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#FeesMustFall: Revival of South African Student Movement

The demonstrations that have shaken various South African universities have taken the African National Congress (ANC) by surprise. For the first time, the ANC saw itself obliged to desist, but without succeeding to pacify the rebellion. The students have revealed the fictive nature of the transformation of the regime and of South African capitalism after the end of apartheid.

Juan Chingo

October 28, 2015
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A South African May ’68?

South Africa is currently faced with the largest movement of student unrest since the fall of apartheid. University students have begun an important struggle against big increases in university tuition, fees and room and board, ranging from 8% to 12%. The student protests that took place on October 14 at the University of Witwatersrand (Wits) in Johannesburg against a 10.6% rise in enrollment fees, as well as a 6% increase in application fees, were the spark that started a roaring fire of mobilization across the country. These actions culminated in national protests on October 21 with more than three thousand University of Cape Town students marching on Parliament. During the demonstration, in scenes reminiscent of the apartheid, the police launched stun grenades into the crowd in order to prevent students, who asked to be seen by the Minister of Higher Education Blade Nzimanade, secretary general of the Communist Party of South Africa, from entering the National Assembly. Several students were arrested: the charges of treason held against them had an incendiary effect on the movement, comparable to the accusations against the survivors of the slaughter of the Marikana miners with the assassination of their comrades under the apartheid-era common purpose doctrine. The following day, they were received as heroes by their comrades in struggle.

Subsequently, the largest demonstration took place last Friday in the Union Buildings, the official seat of the South African government and the office of South African President Jacob Zuma. More than ten thousand people gathered to demand that the proposed increase in university tuition be cancelled. The students demanded that Zuma come forward to face the consequences, but the government did not hesitate to send its repressive forces that used tear gas and rubber bullets against the demonstrators.

This is the single largest student protest since the Soweto uprising in 1976. The student’s combativeness forced Zuma’s government to back down. The president appeared before the demonstration to announce that tuition would not rise in 2016. However, in spite of this retreat, several universities stayed mobilized on Monday. As they themselves affirmed, “Phase 2 is now to obtain the reduction of university fees. Enrollment is still the same price. There is nothing to celebrate.” Another student added, “We are not only fighting against the increase in tuition. We are fighting any and all increases that have taken place since 2011, including for individual modules.” This demand is not secondary in a country where enrollment fees vary according to the university, but can be as high as 60,000 rands ($4,400 US) for medical students, and where White families earn as much as six times more than Black families according to official numbers. All of this in a context of low economic growth since 2009 because of the recession and the government’s austerity policies that have progressively reduced the budget for public student aid.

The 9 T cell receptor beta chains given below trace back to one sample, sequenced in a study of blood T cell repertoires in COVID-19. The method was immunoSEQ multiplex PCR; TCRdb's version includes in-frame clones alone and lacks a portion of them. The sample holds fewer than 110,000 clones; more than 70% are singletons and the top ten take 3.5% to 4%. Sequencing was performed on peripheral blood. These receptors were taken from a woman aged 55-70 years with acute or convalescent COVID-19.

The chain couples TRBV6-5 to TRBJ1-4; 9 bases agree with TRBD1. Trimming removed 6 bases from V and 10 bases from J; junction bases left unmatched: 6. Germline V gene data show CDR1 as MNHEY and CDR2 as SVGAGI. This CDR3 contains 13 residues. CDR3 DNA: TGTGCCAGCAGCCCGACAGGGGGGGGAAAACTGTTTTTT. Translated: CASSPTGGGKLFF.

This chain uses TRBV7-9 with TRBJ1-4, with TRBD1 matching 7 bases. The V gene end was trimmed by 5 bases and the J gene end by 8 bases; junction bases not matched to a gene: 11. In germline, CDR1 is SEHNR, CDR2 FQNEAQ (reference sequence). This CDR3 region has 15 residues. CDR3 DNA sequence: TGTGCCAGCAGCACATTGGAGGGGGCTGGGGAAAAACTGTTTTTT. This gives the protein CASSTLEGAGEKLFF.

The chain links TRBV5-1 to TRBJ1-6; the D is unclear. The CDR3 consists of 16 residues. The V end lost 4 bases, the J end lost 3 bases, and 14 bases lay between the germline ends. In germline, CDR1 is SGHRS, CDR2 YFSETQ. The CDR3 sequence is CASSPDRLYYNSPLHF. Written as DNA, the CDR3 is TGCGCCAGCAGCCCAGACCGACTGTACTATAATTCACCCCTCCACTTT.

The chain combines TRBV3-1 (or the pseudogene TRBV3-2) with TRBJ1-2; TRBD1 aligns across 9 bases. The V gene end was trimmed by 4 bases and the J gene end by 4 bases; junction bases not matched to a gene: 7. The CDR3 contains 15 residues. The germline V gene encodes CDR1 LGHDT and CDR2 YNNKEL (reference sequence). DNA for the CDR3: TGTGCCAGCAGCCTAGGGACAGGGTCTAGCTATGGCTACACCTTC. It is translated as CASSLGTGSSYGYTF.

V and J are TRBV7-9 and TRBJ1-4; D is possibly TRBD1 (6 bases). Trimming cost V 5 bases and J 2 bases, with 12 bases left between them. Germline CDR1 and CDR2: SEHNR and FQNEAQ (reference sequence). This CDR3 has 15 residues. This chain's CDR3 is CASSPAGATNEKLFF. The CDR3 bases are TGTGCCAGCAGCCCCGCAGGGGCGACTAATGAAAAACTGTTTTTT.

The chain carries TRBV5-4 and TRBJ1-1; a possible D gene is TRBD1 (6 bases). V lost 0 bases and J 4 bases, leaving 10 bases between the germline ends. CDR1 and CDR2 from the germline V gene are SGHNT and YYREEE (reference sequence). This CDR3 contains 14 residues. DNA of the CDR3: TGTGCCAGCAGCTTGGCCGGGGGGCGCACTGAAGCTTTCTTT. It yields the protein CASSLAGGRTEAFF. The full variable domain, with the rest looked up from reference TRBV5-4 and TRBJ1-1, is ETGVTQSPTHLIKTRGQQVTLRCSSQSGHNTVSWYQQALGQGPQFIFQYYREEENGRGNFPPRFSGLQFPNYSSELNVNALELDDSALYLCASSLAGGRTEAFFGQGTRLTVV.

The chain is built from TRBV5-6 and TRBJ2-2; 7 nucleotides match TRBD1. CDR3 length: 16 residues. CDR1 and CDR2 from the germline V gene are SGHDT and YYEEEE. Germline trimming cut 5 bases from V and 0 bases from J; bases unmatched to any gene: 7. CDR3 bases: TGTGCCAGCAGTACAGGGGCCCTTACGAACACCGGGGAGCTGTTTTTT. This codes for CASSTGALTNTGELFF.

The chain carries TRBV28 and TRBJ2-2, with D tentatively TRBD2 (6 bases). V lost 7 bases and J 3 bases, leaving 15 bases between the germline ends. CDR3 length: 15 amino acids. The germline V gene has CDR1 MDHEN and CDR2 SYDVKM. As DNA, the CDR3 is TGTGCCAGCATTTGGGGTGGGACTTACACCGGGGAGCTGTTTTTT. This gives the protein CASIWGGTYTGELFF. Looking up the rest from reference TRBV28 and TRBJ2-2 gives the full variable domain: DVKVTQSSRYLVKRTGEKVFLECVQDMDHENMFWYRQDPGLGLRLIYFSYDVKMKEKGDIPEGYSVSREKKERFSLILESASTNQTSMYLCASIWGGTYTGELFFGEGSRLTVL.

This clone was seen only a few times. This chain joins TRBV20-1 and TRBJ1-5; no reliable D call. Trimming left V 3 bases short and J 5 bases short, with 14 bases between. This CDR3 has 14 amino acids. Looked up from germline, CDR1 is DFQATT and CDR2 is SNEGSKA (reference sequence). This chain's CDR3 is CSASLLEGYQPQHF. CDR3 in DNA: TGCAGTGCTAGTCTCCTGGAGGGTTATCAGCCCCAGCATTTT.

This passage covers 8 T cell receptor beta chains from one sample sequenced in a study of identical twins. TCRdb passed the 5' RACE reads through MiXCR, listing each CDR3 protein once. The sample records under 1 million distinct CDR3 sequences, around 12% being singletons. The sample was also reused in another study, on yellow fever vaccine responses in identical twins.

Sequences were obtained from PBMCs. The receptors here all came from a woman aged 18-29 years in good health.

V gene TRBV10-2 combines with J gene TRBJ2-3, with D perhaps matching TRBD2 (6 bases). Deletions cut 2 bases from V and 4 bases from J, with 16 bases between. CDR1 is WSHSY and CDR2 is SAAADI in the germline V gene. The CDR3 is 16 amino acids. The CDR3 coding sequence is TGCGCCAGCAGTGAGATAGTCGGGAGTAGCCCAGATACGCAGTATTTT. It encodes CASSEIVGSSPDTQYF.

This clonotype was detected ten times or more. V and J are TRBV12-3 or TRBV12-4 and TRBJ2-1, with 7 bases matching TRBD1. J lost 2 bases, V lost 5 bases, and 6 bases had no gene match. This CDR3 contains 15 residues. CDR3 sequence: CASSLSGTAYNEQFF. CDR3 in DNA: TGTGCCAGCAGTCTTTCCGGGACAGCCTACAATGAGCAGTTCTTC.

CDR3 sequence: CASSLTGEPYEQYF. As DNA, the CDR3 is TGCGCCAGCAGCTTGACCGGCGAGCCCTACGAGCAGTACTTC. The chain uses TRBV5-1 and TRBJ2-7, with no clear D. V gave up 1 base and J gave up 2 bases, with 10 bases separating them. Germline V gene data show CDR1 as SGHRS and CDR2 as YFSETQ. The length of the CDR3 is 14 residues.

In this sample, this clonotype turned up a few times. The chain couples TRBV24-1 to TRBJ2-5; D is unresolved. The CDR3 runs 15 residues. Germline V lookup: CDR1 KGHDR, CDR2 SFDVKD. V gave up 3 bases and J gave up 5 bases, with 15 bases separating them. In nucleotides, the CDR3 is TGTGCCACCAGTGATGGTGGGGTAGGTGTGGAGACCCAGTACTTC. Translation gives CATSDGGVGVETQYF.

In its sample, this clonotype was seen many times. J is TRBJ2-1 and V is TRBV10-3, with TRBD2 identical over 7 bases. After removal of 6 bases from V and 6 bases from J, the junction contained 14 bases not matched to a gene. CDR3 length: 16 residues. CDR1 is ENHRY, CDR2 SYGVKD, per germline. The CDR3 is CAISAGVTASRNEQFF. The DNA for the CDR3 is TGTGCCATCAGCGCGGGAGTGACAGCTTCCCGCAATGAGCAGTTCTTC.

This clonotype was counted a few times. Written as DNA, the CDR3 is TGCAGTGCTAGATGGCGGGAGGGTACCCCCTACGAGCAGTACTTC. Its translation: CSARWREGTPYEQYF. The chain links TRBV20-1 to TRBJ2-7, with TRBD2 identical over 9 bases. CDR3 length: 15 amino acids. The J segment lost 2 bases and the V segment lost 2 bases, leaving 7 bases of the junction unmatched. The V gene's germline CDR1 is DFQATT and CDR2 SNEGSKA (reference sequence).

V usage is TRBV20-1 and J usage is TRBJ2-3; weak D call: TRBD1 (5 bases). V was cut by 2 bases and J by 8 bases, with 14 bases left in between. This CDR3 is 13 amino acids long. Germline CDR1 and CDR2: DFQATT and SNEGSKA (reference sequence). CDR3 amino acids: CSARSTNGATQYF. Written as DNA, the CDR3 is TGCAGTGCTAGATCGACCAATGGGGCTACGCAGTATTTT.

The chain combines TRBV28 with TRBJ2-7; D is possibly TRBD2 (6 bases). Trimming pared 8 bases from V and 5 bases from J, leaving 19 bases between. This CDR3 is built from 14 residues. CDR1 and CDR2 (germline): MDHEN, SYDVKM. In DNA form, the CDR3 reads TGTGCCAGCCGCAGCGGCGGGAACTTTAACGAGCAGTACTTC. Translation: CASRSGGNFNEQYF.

Racial Inequality Behind Students’ Demands

Student discontent has not fallen like lightning from heaven. It is the coronation of years of protest and frustration, centered in majority-Black universities.

In 1996, the ANC announced its GEAR policy (Growth, Employment and Redistribution), which aimed to promote economic orthodoxy (liberalizing and opening the country up to international capital after a semi self-sufficient period as a consequence of international sanctions against “apartheid”), to fight poverty and racial inequality, and develop affirmative action programs like the racial quotas in businesses of a certain size. This brought about the fusion of historically-Black universities with historically-White universities. In reality, the universities whose student body was for the better part Black continued to function with very little resources, a kind of university Bantustan, and until very recently formed the focal point of student protest.

The difference with the current movement is that historically-White universities have joined the cause. Both Black and White students have united against the increases in tuition, the hashtag #FeesMustFall became a rally cry against the hikes. Black protesters from Eastcape Midlands College were targeted by police and requested White students form a human shield around them. In a demonstration of solidarity, White students from Rhodes University came to their aid, putting themselves on the front line in the hopes that the South African state would be less willing to brutalize White students than Black students. This gesture of solidarity was also an acknowledgement of the racist and repressive nature of the South African State.


These ancient bastions of White privilege have experienced a growing influence of mainly middle-class Black students – the sons and daughters of the new Black middle class that developed during the raw materials boom from the end of the 1990s to the mid-2000s. Although White students still form the majority at the University of Stellenbosch – the academic seat of Afrikaner nationalism, with courses still taught in Afrikaans – Black students make up 70% of the student body of formerly White-dominated universities. But this movement is far from solving the problem of racial inequality, even if it has exposed the problem more clearly. As one student stated in the New York Times, “It was only when he landed at the University of Cape Town, a bastion of the fight against apartheid, that Rambina Mahapa became truly conscious of his race. Mr. Mahapa, 23, grew up in a village with only black South Africans, and he graduated at the top of his high school class. But when he got to the University of Cape Town, the gap between Black and White students became clear to him: Of the 15 people who owned cars in his dorm, only one was black. When the first test results came in, the Black students ranked at the bottom. ‘That’s why I then started feeling black,’ said Mr. Mahapa, who was born two years before the end of apartheid and is now a third-year psychology and philosophy major, as well as the president of the university’s student government. ‘Even when I occasionally would see pictures on TV about apartheid, you never internalized it or thought about it – up until you come to a space where you actually experience it’.”